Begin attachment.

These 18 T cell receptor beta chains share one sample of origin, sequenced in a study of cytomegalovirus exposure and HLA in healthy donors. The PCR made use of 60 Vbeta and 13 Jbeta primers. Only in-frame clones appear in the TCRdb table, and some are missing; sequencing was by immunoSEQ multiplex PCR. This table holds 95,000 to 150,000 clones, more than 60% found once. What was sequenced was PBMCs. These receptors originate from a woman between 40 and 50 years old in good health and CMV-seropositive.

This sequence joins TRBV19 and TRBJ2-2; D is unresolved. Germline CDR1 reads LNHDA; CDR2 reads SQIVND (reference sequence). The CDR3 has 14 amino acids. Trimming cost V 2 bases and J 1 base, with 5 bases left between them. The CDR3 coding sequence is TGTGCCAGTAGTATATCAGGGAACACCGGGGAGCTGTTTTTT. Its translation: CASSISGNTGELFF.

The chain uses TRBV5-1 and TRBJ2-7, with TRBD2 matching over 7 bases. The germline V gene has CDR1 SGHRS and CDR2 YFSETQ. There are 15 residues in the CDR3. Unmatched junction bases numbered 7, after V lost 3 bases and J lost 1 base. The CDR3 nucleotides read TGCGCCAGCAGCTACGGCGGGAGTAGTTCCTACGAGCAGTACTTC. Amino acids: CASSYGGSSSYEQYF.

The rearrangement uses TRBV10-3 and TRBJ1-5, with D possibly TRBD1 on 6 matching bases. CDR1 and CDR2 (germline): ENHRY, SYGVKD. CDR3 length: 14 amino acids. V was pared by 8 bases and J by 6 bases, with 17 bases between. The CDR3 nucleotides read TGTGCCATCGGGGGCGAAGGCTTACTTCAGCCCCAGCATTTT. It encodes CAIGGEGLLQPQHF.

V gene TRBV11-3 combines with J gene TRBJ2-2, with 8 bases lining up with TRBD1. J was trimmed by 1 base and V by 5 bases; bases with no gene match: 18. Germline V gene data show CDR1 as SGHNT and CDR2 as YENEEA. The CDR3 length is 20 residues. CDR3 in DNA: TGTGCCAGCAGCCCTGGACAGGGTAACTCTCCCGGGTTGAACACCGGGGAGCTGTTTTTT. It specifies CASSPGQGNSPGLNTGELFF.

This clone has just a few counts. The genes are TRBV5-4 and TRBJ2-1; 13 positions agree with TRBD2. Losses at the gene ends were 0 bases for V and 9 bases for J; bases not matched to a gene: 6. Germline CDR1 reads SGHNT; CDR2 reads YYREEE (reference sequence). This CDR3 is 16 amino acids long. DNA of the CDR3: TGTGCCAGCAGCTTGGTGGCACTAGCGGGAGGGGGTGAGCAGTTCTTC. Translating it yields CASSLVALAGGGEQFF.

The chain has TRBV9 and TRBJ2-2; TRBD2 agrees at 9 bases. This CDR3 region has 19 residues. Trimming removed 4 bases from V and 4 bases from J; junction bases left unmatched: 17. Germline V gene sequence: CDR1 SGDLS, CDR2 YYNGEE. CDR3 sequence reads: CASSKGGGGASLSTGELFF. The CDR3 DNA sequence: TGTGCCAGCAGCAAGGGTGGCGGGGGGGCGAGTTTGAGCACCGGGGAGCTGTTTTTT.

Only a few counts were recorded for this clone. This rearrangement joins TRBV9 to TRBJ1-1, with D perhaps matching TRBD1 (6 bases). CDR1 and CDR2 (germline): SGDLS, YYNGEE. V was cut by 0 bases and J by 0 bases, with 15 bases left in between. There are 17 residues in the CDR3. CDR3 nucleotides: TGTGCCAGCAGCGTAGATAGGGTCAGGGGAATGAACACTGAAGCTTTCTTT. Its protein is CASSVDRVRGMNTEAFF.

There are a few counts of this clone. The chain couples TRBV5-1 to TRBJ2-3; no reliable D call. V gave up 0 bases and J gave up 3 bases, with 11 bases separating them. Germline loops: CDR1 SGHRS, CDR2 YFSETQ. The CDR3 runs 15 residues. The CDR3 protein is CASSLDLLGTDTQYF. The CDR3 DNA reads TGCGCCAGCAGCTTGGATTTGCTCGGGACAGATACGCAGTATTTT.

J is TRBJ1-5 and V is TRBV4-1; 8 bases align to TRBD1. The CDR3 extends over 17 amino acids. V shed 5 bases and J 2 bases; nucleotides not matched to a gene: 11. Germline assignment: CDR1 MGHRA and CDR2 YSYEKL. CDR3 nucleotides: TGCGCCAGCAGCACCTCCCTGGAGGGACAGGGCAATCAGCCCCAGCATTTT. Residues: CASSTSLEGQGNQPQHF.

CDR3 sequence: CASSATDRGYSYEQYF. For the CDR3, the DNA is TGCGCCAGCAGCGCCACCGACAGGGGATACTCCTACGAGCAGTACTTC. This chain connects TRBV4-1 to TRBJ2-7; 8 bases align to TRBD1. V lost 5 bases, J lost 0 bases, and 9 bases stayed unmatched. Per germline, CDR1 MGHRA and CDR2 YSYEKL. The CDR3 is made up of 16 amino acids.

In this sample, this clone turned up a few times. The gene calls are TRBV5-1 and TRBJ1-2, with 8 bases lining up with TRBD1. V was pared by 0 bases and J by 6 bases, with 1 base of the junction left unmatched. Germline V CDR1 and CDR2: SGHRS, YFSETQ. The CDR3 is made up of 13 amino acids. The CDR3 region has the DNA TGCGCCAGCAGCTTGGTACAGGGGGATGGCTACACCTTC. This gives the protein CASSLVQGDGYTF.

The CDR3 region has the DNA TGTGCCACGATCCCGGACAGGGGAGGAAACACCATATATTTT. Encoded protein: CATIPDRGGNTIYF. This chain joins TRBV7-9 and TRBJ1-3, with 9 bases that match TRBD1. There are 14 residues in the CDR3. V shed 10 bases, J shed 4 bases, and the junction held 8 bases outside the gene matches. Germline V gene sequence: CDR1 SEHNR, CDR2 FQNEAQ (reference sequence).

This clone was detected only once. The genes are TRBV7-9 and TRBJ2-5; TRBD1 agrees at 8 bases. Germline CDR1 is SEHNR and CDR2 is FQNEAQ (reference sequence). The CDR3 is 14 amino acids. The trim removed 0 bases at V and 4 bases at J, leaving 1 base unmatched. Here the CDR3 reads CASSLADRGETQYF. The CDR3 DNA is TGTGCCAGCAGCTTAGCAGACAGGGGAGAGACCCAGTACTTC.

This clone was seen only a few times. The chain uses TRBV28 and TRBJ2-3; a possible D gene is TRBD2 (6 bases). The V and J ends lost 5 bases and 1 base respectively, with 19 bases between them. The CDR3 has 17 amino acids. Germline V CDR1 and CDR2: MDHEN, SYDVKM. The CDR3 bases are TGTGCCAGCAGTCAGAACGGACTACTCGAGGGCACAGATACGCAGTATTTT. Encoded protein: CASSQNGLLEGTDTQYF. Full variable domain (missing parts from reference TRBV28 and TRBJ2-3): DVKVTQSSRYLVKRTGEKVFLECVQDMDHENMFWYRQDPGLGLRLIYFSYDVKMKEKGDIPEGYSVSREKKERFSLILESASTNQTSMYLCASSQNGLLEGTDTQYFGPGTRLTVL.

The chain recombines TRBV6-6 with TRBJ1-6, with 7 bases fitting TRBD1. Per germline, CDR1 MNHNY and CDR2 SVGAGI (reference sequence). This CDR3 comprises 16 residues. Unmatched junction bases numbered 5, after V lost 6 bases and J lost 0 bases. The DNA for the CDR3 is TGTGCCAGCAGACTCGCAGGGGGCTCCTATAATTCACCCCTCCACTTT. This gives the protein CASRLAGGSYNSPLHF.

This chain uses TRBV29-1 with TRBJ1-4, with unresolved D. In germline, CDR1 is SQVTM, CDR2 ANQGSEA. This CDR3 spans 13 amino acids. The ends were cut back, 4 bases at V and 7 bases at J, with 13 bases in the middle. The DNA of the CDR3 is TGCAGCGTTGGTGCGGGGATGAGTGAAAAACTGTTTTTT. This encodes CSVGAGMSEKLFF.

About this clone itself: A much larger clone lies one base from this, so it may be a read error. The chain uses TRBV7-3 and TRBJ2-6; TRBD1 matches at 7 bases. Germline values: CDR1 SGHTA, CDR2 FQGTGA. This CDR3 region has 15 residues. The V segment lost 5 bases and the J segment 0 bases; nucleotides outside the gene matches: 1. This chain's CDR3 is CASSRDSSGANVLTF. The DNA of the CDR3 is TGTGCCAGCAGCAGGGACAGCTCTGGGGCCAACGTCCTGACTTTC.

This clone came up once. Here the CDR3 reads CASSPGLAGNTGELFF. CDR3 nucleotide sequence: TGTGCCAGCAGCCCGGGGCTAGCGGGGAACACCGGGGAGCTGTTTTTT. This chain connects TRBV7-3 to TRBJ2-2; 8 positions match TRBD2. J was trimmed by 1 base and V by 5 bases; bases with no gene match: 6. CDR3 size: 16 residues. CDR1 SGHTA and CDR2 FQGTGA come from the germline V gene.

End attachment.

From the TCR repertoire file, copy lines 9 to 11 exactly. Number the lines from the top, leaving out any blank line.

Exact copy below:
There are a few counts of this clone. The chain couples TRBV5-1 to TRBJ2-3; no reliable D call. V gave up 0 bases and J gave up 3 bases, with 11 bases separating them. Germline loops: CDR1 SGHRS, CDR2 YFSETQ. The CDR3 runs 15 residues. The CDR3 protein is CASSLDLLGTDTQYF. The CDR3 DNA reads TGCGCCAGCAGCTTGGATTTGCTCGGGACAGATACGCAGTATTTT.

J is TRBJ1-5 and V is TRBV4-1; 8 bases align to TRBD1. The CDR3 extends over 17 amino acids. V shed 5 bases and J 2 bases; nucleotides not matched to a gene: 11. Germline assignment: CDR1 MGHRA and CDR2 YSYEKL. CDR3 nucleotides: TGCGCCAGCAGCACCTCCCTGGAGGGACAGGGCAATCAGCCCCAGCATTTT. Residues: CASSTSLEGQGNQPQHF.

CDR3 sequence: CASSATDRGYSYEQYF. For the CDR3, the DNA is TGCGCCAGCAGCGCCACCGACAGGGGATACTCCTACGAGCAGTACTTC. This chain connects TRBV4-1 to TRBJ2-7; 8 bases align to TRBD1. V lost 5 bases, J lost 0 bases, and 9 bases stayed unmatched. Per germline, CDR1 MGHRA and CDR2 YSYEKL. The CDR3 is made up of 16 amino acids.